Applications of linearity of expected value: Number of fixed points in a random permutation. Further applications of linearity of expected value: tournaments with many Hamiltonian paths; MAXSAT - satisfying many clauses in a formula; MAXCUT - existence of a cut in a graph with many edges (derandomization of MAXCUT, sketched also MAXSAT); balancing vectors, $\pm$ sums of unit vectors can be achieved both high and low. Alterations: weak Turán theorem. [MV 3, 4.1, AS 2.1, 2.2, 2.4, your own notes (MAXCUT, derandomization)]
Oct 24 (MT)
Markov's inequality. An existence of graphs with arbitrarily high chromatic number and girth. Bayes theorem. Application: testing $AB = C$ for three given $n \times n$ matrices faster than matrix multiplication. Geometric/continuous application of alterations: Points in unit square and triangles of small area. (Not finished yet.) [MV 4.0, 4.2, AS 3.3, your own notes (Bayes, multiplication testing)]
Oct 31 (MT)
Finishing the proof from the last time. Variance, standard deviation, covariance. Variance of a sum of random variables. Chebyshev's inequality. Lower bound for a middle binomial coefficient. Threshold functions. The function $1/n$ is a threshold function for triangle containment. (A proof will be given on the next lecture.) [MV 5.1, 5.2, 5.3]
Nov 7 (MT)
Proof that $1/n$ is a threshold function for triangle containment. Threshold function for containment of a balanced graph $H$. Hardy-Ramanujan theorem (the number of primes dividing an integer $n$ is typically close to $\ln \ln n$); final computations in the proof only sketched. [MV 5.3, AS 4.2]
Nov 14 (RS)
Lovász local lemma, symmetric version. Three applications: two-colorability of a sparse hypergraph, routing in a graph by edge disjoint paths, and cycles of length divisible by $k$ in directed graphs.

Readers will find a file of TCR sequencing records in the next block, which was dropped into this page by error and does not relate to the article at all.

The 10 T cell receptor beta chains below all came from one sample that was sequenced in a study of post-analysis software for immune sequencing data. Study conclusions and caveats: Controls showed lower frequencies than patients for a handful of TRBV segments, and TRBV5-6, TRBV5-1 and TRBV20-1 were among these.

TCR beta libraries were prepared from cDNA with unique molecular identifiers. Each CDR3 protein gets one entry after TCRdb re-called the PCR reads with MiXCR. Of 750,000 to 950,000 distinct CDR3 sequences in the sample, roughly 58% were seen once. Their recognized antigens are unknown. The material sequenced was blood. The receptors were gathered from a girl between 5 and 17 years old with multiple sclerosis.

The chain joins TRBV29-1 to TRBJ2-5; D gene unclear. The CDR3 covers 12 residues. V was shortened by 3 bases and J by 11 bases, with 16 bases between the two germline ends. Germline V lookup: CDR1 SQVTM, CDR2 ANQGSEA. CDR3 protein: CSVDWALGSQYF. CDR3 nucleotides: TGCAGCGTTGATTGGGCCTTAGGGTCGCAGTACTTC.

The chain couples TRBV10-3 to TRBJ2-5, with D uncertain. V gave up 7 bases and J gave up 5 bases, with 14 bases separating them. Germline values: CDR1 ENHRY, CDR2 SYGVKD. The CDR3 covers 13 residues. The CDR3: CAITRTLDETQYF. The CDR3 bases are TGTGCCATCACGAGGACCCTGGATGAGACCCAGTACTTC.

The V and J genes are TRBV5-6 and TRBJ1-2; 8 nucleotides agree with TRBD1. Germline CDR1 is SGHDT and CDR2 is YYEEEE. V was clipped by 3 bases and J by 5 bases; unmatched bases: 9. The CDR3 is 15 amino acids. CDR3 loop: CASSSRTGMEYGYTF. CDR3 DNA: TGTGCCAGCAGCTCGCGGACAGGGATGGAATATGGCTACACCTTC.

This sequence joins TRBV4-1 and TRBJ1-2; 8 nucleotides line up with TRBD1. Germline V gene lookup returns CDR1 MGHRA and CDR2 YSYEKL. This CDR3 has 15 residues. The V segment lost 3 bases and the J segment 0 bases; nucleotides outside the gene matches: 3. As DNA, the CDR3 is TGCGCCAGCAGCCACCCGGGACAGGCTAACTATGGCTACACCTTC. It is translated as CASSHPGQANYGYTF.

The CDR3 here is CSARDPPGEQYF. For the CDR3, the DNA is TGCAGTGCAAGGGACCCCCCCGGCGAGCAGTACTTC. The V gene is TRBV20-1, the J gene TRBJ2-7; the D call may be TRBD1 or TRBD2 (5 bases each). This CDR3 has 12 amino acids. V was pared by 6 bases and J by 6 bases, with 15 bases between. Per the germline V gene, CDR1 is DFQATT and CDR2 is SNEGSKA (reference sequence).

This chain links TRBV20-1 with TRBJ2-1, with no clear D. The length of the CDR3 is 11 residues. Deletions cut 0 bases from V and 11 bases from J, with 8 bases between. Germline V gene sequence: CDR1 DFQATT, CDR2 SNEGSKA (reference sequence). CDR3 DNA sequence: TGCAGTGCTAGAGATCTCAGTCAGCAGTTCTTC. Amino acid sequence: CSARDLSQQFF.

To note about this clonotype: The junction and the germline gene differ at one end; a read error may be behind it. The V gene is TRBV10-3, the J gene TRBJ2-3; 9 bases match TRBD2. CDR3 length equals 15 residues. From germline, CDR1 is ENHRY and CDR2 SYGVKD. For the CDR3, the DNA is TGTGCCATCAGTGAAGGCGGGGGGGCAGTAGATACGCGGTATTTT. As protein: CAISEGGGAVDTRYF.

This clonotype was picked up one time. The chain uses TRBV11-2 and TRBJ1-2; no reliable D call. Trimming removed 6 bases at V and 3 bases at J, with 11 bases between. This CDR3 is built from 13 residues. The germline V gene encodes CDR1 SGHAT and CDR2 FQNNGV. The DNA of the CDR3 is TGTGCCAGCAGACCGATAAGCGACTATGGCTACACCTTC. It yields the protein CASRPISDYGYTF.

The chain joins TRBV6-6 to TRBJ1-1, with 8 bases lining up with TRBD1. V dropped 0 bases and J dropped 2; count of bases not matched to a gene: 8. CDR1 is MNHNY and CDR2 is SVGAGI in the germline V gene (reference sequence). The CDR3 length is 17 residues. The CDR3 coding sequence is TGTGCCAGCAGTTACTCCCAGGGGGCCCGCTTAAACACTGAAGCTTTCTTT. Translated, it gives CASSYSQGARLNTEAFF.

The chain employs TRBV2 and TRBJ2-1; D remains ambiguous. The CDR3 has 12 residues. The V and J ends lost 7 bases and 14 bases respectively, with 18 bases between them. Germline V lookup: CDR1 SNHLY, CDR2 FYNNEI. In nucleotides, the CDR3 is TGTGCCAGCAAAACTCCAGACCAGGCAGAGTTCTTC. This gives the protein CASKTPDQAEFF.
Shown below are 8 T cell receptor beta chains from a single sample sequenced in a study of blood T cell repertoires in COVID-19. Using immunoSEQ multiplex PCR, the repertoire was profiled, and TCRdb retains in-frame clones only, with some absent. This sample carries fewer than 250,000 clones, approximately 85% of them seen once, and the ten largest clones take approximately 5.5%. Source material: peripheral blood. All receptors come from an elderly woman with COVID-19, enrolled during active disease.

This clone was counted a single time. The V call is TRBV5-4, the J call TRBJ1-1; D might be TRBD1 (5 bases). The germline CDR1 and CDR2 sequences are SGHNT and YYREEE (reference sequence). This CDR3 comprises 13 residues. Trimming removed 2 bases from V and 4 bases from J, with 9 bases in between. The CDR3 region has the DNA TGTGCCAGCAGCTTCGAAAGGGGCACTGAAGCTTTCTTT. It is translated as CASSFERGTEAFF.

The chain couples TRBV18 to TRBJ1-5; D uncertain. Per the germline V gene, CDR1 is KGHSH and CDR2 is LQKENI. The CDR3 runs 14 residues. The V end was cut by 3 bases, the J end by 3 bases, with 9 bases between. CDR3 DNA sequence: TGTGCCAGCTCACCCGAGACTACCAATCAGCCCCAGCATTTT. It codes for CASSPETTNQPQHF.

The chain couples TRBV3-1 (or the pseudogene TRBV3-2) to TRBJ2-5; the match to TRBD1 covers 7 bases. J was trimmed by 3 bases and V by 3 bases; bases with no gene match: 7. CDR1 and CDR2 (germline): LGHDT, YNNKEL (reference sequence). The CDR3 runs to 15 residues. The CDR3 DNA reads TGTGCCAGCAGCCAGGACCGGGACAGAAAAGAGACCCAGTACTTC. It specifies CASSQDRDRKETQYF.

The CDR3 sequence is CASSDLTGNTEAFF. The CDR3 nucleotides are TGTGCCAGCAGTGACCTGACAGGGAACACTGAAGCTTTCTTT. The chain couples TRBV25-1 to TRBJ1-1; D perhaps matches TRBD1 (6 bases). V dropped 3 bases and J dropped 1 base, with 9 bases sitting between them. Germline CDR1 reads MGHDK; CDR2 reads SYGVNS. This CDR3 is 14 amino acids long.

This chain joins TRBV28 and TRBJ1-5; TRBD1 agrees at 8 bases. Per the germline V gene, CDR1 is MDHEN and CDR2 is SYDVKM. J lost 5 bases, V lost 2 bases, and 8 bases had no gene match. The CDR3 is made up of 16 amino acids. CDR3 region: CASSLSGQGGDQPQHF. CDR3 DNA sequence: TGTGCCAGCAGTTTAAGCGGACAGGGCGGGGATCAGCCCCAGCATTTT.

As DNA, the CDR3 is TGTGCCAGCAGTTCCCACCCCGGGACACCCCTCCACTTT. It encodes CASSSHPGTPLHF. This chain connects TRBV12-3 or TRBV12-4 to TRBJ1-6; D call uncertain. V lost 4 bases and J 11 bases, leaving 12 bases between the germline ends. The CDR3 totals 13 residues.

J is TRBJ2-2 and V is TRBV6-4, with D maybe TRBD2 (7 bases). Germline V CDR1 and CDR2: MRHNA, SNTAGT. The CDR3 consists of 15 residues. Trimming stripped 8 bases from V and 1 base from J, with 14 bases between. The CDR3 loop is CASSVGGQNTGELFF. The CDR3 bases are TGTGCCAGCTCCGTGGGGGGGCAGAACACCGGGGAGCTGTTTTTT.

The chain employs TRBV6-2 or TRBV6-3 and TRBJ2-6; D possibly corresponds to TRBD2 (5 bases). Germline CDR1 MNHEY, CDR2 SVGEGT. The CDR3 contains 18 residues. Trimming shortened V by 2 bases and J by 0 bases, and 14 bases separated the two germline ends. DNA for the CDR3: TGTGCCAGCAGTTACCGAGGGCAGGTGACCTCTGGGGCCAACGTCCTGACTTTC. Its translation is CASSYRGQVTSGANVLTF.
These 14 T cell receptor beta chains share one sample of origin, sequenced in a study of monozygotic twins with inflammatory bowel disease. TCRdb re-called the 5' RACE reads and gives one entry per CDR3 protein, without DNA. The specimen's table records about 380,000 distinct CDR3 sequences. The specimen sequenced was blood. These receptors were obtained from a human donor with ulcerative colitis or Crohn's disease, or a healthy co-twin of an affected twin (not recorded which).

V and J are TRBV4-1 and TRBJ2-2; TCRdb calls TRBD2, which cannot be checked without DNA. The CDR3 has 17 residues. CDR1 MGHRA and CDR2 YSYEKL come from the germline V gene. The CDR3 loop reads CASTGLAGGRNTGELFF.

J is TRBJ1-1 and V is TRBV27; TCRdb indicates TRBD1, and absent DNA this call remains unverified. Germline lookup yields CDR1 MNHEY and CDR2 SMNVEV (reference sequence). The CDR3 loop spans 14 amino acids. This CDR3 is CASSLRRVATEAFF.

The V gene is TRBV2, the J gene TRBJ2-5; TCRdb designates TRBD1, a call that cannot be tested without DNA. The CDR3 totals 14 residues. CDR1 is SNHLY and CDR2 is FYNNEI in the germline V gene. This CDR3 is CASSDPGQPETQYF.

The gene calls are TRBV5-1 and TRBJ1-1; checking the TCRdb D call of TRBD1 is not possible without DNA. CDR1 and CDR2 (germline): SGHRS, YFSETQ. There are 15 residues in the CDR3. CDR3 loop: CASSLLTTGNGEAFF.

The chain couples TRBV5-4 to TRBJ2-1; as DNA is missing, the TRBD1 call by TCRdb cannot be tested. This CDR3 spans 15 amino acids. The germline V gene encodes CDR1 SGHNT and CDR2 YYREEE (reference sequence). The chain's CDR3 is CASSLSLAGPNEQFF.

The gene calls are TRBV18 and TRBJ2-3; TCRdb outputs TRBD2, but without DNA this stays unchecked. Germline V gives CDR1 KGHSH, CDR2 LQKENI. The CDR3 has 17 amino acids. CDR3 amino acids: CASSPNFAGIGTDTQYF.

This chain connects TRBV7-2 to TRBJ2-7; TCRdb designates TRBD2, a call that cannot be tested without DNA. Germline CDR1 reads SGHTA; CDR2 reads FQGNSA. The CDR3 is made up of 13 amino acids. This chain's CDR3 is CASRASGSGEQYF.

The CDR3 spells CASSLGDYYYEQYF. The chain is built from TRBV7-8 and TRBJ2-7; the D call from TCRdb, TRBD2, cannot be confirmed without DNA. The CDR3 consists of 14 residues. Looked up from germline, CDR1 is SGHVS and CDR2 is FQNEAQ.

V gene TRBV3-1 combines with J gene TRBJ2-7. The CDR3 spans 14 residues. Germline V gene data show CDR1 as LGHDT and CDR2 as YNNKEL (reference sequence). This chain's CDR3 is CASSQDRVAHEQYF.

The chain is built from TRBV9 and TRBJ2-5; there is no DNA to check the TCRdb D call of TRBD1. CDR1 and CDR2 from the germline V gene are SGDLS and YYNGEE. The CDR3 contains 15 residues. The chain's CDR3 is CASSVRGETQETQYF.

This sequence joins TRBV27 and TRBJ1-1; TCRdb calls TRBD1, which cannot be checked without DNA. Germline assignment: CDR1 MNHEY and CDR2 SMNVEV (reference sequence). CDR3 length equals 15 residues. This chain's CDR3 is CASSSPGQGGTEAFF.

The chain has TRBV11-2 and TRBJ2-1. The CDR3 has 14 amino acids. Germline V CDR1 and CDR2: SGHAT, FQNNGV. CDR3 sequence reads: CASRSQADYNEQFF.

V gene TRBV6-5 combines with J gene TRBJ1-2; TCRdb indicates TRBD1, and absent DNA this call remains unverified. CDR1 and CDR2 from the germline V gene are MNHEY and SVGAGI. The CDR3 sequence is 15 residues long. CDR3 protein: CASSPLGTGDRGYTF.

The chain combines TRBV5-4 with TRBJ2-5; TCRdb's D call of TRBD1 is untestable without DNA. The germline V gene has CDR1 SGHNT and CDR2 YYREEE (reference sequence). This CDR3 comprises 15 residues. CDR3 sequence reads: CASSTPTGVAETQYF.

Nov 21 (RS)
Statement of the general Local Lemma. General implies symmetric. (But proof of general LL is skipped.) Remarks about algorithmic version. Basic Chernoff inequality. Comparison to Chebyshev inequality. Several easy applications. Comparison to Central Limit Theorem. [MU 7.2 or MV 7.1-7.2.]
Nov 28 (RS)
More variants of the Chernoff inequality. [MU, O'D starting on page 84] Randomized routing in a hypercube [MU 4.5.1].
Dec 5 (RS)
Markov chains: definition, representation by finite automata and by matrices. Algorithms for 2-SAT and for 3-SAT. Markov chain on a finite path and on an infinite path. [MU 7.1]
Dec 12 (RS)
More Markov chains: accesible/communicating states, states transient/recurrent, and null/positive recurrent, examples. Periodic/aperiodic states/MC. Ergodic states/MC. [MU 7.2, 7.3]
Dec 18 (RS)
Finite irreducible aperiodic Markov chain is ergodic (with a proof). Theorem about stationary distribution of a Markov chain. We omitted the proof. Motivation of the balls-and-bins: birthday paradox, bucket-sort, maximum in a bin (upper bound). [MU 5.1]
Jan 8 (RS)
Balls-and-bins: lower bound on the max-load. Poisson random variables, Poisson approximation for balls-and-bins. Power of two choices (without a proof). [MU 5.2-5.4] board (Corrected version -- version before Jan 21 had a typo in the formula for Poisson distribution!)